KIDNAP (2017)

Kidnap is part of My Summer of Summer Movies, in which I am attempting to see and review every movie that opens (in Chicago) between Memorial Day and Labor Day. Read all about this ill-advised plan here

"This mother is becoming a problem," one of the bad guys says, towards the end of Luis Prieto's Kidnap. That's an understatement. Hell hath no fury like a woman scorned, the saying goes, but Kidnap proposes that a woman scorned has nothing on a pissed-off mom with a mini-van.

Cheap and ugly in both purpose and technique, Kidnap is an odd little movie, but I would not want you to assume that "odd" means "interesting." A deliberately visceral but disappointingly artless thriller about a mother chasing down her son's abductors, Kidnap plays out like a low-budget grindhouse flick for the soccer-mom set: its only goals are to exploit hysterical maternal fears and to flatter primal maternal power.

Set in Louisiana, Kidnap stars Halle Berry as Karla, a waitress who is mother to an adorable six-year old son named Frankie (Sage Correa). (That she is currently going through a divorce and custody battle is about the only other information we get about Karla, and that information ends up having no particular relevance to the story.) One day, in a crowded park, Karla turns her back on her child for a moment to take a call from her divorce attorney, and Frankie disappears. Searching desperately through the crowd, she finally spots him being dragged into a distinctive aquamarine Ford Mustang GT, and gives determined chase: first, preposterously, on foot, and then in her nondescript red mini-van.

Karla has naturally dropped her cellphone—a device that would have ended this movie, rather mercifully, in about 10 minutes—and is too terrified to let the conveniently recognizable car out of her sight. And so begins a frantic (but surprisingly dull) chase down the Louisiana highways, which occupies the bulk of Kidnap's running time. Karla has no concern for anyone else on the road—by my casual count she probably injures or kills about 47 innocent people in her reckless pursuit—and she also has no plan, to an extent that becomes unintentionally comic. (After the kidnappers threaten to throw Frankie from the car if she doesn't back off, she pulls off the highway for about 45 seconds before...getting back on the highway again and chasing them in the same stubborn, mindless fashion.) We are supposed have awe and admiration for Karla's ferocious, tenacious quest to recover her child—she's the Materminator!—but "relentless" and "stupid" is hardly an admirable combination.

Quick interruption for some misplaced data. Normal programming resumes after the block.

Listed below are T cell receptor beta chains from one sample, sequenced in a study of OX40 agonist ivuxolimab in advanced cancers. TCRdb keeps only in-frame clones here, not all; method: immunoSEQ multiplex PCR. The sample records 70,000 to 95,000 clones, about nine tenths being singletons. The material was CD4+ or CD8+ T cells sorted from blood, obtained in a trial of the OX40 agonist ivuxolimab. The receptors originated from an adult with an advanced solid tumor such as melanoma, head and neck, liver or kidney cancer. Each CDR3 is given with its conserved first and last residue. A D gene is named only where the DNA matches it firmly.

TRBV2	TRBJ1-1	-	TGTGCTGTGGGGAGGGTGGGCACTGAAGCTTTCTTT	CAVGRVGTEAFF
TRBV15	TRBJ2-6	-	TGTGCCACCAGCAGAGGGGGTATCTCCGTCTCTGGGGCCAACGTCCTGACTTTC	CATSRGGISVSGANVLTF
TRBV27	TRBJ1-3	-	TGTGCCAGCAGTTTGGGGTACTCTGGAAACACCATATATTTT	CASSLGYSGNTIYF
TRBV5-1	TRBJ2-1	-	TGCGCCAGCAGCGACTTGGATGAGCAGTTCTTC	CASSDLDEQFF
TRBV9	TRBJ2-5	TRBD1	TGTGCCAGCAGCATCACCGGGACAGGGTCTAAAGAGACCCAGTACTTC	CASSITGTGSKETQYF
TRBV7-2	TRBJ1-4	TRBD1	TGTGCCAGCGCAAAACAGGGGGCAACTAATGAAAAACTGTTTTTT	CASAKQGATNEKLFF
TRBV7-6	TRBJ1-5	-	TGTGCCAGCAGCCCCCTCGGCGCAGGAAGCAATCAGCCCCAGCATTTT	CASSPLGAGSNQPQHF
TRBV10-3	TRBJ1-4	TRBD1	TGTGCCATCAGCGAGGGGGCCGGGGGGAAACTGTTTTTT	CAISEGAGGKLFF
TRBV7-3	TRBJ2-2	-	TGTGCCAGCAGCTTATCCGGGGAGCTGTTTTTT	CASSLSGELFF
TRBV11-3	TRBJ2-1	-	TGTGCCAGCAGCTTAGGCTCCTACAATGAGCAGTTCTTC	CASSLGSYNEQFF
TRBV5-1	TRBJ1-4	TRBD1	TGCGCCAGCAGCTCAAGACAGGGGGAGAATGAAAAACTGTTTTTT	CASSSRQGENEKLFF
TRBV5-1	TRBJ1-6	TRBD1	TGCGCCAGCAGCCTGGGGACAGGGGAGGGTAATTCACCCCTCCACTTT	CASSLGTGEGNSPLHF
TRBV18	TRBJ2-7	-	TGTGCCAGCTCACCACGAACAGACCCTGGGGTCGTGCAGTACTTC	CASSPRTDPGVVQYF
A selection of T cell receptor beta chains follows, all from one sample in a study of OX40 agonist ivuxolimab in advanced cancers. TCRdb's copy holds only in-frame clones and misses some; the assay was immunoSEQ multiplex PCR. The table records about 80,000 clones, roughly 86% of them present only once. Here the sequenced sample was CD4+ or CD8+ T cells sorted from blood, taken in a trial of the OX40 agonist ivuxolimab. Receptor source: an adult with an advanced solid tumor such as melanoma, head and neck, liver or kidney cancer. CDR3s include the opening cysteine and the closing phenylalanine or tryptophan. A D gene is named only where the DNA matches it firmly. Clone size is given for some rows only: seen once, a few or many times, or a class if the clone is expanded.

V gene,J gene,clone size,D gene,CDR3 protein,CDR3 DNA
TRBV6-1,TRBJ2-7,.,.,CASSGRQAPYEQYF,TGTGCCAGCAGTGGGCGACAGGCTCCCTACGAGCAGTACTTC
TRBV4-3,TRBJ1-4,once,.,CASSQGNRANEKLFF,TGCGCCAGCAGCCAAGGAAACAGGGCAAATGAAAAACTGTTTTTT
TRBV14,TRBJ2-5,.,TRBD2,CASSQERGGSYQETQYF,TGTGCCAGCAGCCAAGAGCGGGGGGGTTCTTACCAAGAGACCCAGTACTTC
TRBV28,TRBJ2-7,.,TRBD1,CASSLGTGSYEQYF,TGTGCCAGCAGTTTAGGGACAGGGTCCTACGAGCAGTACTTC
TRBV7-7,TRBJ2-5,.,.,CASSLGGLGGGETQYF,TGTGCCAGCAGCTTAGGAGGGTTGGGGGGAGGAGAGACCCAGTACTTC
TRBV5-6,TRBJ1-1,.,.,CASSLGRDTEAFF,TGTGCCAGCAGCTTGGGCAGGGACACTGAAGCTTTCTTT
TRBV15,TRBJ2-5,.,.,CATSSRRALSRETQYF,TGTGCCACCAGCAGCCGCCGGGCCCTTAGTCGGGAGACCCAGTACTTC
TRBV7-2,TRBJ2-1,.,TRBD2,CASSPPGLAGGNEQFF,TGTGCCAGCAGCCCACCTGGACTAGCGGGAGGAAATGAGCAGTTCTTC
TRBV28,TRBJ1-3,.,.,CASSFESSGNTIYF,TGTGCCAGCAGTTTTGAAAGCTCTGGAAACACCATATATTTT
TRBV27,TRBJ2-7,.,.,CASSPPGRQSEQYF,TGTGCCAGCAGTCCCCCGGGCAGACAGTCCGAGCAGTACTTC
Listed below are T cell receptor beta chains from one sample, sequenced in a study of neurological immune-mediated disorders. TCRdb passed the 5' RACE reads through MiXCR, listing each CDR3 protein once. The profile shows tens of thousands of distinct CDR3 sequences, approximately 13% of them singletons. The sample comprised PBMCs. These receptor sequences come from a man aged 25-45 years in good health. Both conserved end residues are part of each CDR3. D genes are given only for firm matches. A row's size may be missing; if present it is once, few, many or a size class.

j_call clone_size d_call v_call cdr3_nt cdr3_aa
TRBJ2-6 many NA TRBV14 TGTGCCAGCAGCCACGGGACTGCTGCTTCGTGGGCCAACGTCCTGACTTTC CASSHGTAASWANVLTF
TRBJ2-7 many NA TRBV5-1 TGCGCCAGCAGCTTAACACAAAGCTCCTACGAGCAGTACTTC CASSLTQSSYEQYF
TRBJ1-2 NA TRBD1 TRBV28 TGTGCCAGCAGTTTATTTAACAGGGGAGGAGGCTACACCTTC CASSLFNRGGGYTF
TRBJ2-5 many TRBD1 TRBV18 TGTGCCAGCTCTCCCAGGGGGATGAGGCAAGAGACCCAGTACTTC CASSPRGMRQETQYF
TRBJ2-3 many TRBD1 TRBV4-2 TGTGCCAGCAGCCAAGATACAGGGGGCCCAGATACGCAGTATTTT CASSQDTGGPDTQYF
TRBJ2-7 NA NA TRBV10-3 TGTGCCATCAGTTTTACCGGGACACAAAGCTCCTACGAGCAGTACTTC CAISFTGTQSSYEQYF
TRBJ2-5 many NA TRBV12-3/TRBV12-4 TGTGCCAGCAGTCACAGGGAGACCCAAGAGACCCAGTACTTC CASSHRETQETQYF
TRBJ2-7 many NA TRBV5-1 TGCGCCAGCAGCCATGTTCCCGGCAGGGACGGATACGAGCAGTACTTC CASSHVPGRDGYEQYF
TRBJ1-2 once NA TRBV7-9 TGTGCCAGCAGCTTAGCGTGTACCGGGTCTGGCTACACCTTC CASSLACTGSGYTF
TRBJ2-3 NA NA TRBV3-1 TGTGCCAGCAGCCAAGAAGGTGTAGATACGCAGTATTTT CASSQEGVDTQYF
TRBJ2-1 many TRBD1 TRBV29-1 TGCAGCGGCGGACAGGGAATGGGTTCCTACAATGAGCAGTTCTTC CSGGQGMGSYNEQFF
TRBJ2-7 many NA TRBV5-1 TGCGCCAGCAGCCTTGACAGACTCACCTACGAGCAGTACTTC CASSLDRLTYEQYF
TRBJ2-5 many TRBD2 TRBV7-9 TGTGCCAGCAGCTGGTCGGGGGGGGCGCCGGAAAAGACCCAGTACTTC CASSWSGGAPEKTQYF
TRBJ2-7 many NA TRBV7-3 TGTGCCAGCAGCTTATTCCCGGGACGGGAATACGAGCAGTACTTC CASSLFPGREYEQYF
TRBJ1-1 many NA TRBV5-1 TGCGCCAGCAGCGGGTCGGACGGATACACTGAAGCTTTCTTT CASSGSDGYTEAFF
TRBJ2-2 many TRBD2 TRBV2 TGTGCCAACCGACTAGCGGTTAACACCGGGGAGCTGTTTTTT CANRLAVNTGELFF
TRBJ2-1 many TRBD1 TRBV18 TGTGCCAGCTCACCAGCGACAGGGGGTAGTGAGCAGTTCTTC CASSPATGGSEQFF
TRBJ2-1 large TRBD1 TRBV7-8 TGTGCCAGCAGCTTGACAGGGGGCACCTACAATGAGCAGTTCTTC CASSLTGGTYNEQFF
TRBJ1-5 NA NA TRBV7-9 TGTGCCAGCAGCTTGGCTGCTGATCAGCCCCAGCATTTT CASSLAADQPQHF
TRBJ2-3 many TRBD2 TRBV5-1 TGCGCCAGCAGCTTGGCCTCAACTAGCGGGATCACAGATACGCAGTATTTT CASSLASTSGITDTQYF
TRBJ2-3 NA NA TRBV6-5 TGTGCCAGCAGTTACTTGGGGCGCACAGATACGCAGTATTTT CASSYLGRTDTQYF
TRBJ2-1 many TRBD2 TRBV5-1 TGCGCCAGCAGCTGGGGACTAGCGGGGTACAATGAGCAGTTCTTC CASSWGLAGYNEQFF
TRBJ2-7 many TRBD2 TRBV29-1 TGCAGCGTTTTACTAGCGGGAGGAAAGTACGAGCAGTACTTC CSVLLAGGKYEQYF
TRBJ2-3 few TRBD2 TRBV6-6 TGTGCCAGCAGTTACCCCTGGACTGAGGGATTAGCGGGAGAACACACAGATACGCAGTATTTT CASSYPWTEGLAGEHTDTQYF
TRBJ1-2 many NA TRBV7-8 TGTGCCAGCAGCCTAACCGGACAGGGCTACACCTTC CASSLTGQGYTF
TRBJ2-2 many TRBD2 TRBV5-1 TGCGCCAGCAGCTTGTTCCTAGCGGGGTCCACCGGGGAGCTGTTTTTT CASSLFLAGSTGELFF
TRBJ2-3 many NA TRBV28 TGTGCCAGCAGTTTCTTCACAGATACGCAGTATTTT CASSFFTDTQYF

And director Prieto has no gift for suspense, or visual storytelling, or even cinematic logic. (At one point Karla is supposed to be trailing the car unnoticed, which might be more believable if they weren't the only two vehicles on the road, and if Karla wasn't following them from about half a car's length back.) Kidnap really wants to be Steven Spielberg's Duel with the added emotional energy of a missing child drama: this is not the worst idea in the world, but it is an idea that would have required a director capable of making the sight of two cars chasing each other interestingKidnap, instead, draws all its tension from Ms. Berry's hysterically desperate performance: Berry is fine, but the Oscar-winner's presence here—in what is essentially a trumped-up Lifetime movie—is neither understandable nor sufficient to make the film worth seeing.

The Unaffiliated Critic

Michael G. McDunnah is a freelance writer, a recovering lit major, a pop-culture junkie, and an unaffiliated critic. He lives in Chicago.

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